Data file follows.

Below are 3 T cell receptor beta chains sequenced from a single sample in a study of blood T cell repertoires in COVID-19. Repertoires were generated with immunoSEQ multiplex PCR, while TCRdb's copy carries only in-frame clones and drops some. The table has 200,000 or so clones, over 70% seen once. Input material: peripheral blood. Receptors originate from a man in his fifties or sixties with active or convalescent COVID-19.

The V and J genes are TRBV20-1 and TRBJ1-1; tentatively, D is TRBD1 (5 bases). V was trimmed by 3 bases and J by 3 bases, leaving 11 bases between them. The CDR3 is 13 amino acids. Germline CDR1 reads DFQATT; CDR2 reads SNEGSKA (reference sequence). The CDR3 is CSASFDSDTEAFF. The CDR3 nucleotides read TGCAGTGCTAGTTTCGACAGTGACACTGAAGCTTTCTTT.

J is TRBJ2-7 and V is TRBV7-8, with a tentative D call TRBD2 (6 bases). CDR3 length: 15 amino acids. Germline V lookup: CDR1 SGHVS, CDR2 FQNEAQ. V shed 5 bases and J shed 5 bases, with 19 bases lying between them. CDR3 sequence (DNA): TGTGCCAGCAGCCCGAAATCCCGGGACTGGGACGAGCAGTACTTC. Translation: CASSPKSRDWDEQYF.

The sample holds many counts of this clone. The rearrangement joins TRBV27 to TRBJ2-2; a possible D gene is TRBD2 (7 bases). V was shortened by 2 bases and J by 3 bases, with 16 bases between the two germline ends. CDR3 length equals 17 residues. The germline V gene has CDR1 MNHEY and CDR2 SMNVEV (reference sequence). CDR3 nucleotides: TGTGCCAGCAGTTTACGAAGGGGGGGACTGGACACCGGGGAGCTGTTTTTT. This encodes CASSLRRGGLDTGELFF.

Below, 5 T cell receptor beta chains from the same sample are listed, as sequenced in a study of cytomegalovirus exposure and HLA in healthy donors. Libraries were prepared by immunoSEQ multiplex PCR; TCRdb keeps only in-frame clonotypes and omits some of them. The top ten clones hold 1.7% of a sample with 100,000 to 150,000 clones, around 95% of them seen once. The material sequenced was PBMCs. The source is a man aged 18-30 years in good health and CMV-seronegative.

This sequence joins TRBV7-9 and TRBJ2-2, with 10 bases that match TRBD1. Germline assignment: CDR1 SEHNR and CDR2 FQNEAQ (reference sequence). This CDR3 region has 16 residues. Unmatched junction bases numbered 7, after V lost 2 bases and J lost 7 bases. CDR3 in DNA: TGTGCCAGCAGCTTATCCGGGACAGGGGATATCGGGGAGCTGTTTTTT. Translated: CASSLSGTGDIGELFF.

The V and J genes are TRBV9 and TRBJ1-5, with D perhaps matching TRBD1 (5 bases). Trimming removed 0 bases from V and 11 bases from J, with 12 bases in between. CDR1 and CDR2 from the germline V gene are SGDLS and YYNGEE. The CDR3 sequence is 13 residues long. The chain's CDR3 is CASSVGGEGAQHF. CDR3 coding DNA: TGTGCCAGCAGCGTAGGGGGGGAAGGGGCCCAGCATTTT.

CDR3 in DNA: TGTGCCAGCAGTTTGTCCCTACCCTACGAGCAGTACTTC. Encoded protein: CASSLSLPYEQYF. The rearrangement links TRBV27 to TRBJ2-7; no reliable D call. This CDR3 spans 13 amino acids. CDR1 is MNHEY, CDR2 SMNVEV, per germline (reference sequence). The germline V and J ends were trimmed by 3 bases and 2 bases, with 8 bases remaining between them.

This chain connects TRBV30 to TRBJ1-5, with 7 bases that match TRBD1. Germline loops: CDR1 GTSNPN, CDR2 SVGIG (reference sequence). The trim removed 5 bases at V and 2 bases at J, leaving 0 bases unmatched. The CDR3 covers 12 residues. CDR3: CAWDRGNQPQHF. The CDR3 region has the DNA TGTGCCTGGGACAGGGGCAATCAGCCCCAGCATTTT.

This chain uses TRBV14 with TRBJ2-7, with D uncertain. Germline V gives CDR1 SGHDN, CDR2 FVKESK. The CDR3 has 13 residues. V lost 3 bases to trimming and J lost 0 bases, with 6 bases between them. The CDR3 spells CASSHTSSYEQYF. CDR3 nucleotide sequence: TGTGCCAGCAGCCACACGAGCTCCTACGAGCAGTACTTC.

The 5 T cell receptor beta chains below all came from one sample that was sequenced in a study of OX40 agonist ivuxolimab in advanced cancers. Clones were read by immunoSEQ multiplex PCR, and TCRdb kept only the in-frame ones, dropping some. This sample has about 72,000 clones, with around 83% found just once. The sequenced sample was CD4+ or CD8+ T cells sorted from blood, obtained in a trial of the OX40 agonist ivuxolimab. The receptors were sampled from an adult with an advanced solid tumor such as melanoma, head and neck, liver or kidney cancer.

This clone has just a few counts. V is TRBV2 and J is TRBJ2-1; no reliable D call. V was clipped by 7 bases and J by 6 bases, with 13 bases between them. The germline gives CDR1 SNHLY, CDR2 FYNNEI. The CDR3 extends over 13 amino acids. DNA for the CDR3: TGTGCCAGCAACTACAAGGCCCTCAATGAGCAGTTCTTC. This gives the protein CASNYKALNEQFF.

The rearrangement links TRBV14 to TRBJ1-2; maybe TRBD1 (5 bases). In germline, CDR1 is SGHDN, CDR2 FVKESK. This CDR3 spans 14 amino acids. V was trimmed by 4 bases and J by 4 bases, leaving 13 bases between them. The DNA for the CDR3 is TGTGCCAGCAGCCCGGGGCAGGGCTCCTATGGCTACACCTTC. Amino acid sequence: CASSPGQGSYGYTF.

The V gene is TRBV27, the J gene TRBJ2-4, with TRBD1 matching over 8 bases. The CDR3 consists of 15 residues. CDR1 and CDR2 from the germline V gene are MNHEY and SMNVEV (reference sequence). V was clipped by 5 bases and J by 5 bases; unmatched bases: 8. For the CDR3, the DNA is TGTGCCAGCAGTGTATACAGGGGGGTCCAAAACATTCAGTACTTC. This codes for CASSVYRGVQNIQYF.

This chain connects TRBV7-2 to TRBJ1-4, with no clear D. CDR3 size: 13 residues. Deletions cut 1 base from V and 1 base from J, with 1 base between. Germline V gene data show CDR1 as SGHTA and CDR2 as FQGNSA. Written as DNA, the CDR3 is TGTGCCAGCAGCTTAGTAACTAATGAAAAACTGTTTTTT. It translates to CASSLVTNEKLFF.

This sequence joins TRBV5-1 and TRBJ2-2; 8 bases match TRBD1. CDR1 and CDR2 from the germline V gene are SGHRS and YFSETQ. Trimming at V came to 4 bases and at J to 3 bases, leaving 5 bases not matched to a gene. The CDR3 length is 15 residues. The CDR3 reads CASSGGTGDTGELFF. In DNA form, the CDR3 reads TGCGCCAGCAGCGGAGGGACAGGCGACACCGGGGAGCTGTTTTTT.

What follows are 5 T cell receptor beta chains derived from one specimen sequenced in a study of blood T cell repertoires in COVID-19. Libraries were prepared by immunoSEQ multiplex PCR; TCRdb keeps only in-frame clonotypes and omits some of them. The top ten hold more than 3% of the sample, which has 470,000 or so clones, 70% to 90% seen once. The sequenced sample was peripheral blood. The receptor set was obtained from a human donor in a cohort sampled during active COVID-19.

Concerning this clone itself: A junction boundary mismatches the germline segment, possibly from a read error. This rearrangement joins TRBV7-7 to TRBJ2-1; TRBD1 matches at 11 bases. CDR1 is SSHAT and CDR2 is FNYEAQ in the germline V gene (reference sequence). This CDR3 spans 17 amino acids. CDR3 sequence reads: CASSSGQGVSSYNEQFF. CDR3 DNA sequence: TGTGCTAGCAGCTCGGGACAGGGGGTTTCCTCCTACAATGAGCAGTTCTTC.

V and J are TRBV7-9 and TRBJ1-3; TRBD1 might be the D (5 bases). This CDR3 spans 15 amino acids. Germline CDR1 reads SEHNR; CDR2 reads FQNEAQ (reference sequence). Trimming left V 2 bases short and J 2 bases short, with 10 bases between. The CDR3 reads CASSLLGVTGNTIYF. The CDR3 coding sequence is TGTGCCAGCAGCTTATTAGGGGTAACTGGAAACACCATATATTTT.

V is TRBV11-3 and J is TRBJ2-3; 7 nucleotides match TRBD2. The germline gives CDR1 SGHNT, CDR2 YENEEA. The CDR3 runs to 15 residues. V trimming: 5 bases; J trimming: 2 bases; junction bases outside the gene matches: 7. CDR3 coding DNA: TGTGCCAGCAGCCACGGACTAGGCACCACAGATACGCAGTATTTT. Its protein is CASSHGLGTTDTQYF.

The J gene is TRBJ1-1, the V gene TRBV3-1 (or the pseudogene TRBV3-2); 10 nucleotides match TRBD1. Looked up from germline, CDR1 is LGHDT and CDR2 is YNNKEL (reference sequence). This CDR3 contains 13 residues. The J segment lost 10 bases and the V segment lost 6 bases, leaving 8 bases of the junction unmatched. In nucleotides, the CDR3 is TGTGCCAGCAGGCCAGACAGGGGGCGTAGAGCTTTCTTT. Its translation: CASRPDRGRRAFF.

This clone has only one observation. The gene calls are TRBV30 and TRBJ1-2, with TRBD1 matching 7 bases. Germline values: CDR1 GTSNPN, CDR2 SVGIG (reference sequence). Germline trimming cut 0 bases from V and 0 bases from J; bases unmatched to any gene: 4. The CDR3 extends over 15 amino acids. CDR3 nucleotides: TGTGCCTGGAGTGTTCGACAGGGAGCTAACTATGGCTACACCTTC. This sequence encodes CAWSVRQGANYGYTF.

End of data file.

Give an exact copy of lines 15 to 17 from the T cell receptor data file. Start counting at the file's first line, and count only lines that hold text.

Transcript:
This chain connects TRBV7-2 to TRBJ1-4, with no clear D. CDR3 size: 13 residues. Deletions cut 1 base from V and 1 base from J, with 1 base between. Germline V gene data show CDR1 as SGHTA and CDR2 as FQGNSA. Written as DNA, the CDR3 is TGTGCCAGCAGCTTAGTAACTAATGAAAAACTGTTTTTT. It translates to CASSLVTNEKLFF.

This sequence joins TRBV5-1 and TRBJ2-2; 8 bases match TRBD1. CDR1 and CDR2 from the germline V gene are SGHRS and YFSETQ. Trimming at V came to 4 bases and at J to 3 bases, leaving 5 bases not matched to a gene. The CDR3 length is 15 residues. The CDR3 reads CASSGGTGDTGELFF. In DNA form, the CDR3 reads TGCGCCAGCAGCGGAGGGACAGGCGACACCGGGGAGCTGTTTTTT.

What follows are 5 T cell receptor beta chains derived from one specimen sequenced in a study of blood T cell repertoires in COVID-19. Libraries were prepared by immunoSEQ multiplex PCR; TCRdb keeps only in-frame clonotypes and omits some of them. The top ten hold more than 3% of the sample, which has 470,000 or so clones, 70% to 90% seen once. The sequenced sample was peripheral blood. The receptor set was obtained from a human donor in a cohort sampled during active COVID-19.